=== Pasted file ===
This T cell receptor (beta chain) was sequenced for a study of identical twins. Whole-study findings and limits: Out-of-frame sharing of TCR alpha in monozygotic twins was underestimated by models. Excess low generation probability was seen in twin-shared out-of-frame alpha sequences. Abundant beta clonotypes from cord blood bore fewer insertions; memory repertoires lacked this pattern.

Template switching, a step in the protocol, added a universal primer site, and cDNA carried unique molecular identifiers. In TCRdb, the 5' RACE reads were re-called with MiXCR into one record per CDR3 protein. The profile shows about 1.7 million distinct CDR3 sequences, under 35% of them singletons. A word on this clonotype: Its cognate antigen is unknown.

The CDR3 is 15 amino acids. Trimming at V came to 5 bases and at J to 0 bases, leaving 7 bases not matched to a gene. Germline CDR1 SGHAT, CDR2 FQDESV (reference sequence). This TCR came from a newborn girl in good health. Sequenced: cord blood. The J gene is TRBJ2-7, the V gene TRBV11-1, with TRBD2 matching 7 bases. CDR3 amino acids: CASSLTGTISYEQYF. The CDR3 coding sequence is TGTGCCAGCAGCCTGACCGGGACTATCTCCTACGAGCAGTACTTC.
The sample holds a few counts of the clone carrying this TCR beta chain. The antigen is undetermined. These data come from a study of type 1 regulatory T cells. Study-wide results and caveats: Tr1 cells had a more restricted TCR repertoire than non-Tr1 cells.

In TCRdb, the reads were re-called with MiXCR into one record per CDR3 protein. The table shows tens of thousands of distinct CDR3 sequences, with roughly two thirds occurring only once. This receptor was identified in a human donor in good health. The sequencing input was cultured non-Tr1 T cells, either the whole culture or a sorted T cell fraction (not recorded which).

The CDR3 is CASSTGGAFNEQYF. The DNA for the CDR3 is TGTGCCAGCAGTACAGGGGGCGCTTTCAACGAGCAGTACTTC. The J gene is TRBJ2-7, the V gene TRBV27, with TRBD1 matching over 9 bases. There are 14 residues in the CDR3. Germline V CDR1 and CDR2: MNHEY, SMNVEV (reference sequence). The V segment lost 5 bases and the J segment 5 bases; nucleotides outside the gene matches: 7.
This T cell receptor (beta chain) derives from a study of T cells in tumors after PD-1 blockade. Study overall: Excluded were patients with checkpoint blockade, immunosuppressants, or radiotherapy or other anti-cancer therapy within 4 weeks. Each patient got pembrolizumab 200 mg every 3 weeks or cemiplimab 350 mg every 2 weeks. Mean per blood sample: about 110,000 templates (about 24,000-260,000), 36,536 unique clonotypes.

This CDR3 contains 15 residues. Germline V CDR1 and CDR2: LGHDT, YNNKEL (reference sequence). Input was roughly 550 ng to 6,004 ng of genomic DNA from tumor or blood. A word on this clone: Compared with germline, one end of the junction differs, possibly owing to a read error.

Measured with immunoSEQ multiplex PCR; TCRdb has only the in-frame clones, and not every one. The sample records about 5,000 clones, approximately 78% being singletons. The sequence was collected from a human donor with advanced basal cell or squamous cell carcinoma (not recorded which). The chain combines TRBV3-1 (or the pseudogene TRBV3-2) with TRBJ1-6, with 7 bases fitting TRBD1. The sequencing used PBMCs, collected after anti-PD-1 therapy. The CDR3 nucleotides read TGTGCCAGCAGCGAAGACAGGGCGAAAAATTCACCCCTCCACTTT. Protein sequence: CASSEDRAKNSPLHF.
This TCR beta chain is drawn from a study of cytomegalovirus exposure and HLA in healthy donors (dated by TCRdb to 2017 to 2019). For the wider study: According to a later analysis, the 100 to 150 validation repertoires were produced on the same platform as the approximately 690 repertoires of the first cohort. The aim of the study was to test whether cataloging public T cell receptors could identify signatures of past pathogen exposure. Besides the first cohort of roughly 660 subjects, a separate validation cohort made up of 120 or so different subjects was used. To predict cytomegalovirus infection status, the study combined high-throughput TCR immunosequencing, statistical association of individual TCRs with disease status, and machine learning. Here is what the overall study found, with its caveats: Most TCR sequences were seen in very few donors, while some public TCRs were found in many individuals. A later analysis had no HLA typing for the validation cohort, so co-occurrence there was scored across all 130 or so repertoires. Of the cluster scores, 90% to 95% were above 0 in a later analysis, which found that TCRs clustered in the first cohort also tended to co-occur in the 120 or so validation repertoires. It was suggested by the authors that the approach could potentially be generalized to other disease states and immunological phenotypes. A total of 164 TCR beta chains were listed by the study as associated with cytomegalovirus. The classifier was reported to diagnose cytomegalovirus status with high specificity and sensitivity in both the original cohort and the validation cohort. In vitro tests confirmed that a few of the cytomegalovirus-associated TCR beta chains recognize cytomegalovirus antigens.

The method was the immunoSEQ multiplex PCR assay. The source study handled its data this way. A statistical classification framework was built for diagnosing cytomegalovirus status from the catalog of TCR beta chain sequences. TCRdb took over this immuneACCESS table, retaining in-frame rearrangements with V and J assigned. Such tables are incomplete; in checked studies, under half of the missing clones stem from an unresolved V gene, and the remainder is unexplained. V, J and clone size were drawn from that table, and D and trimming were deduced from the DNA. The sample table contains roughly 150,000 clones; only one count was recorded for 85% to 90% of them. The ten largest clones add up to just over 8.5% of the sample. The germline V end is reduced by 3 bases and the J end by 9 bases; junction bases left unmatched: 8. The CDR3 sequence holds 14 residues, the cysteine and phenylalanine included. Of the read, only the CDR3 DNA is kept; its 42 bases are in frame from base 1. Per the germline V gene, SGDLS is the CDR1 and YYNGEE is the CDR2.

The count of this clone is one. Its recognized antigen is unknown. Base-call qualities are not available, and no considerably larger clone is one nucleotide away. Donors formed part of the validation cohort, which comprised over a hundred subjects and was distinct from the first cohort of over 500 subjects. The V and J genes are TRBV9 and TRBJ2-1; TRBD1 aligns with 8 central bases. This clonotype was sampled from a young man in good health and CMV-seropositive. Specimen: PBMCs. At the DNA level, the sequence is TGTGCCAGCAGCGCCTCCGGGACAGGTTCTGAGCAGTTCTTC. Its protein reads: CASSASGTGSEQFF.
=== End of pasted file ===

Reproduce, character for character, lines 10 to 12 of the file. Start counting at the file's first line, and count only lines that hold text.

This TCR beta chain is drawn from a study of cytomegalovirus exposure and HLA in healthy donors (dated by TCRdb to 2017 to 2019). For the wider study: According to a later analysis, the 100 to 150 validation repertoires were produced on the same platform as the approximately 690 repertoires of the first cohort. The aim of the study was to test whether cataloging public T cell receptors could identify signatures of past pathogen exposure. Besides the first cohort of roughly 660 subjects, a separate validation cohort made up of 120 or so different subjects was used. To predict cytomegalovirus infection status, the study combined high-throughput TCR immunosequencing, statistical association of individual TCRs with disease status, and machine learning. Here is what the overall study found, with its caveats: Most TCR sequences were seen in very few donors, while some public TCRs were found in many individuals. A later analysis had no HLA typing for the validation cohort, so co-occurrence there was scored across all 130 or so repertoires. Of the cluster scores, 90% to 95% were above 0 in a later analysis, which found that TCRs clustered in the first cohort also tended to co-occur in the 120 or so validation repertoires. It was suggested by the authors that the approach could potentially be generalized to other disease states and immunological phenotypes. A total of 164 TCR beta chains were listed by the study as associated with cytomegalovirus. The classifier was reported to diagnose cytomegalovirus status with high specificity and sensitivity in both the original cohort and the validation cohort. In vitro tests confirmed that a few of the cytomegalovirus-associated TCR beta chains recognize cytomegalovirus antigens.

The method was the immunoSEQ multiplex PCR assay. The source study handled its data this way. A statistical classification framework was built for diagnosing cytomegalovirus status from the catalog of TCR beta chain sequences. TCRdb took over this immuneACCESS table, retaining in-frame rearrangements with V and J assigned. Such tables are incomplete; in checked studies, under half of the missing clones stem from an unresolved V gene, and the remainder is unexplained. V, J and clone size were drawn from that table, and D and trimming were deduced from the DNA. The sample table contains roughly 150,000 clones; only one count was recorded for 85% to 90% of them. The ten largest clones add up to just over 8.5% of the sample. The germline V end is reduced by 3 bases and the J end by 9 bases; junction bases left unmatched: 8. The CDR3 sequence holds 14 residues, the cysteine and phenylalanine included. Of the read, only the CDR3 DNA is kept; its 42 bases are in frame from base 1. Per the germline V gene, SGDLS is the CDR1 and YYNGEE is the CDR2.

The count of this clone is one. Its recognized antigen is unknown. Base-call qualities are not available, and no considerably larger clone is one nucleotide away. Donors formed part of the validation cohort, which comprised over a hundred subjects and was distinct from the first cohort of over 500 subjects. The V and J genes are TRBV9 and TRBJ2-1; TRBD1 aligns with 8 central bases. This clonotype was sampled from a young man in good health and CMV-seropositive. Specimen: PBMCs. At the DNA level, the sequence is TGTGCCAGCAGCGCCTCCGGGACAGGTTCTGAGCAGTTCTTC. Its protein reads: CASSASGTGSEQFF.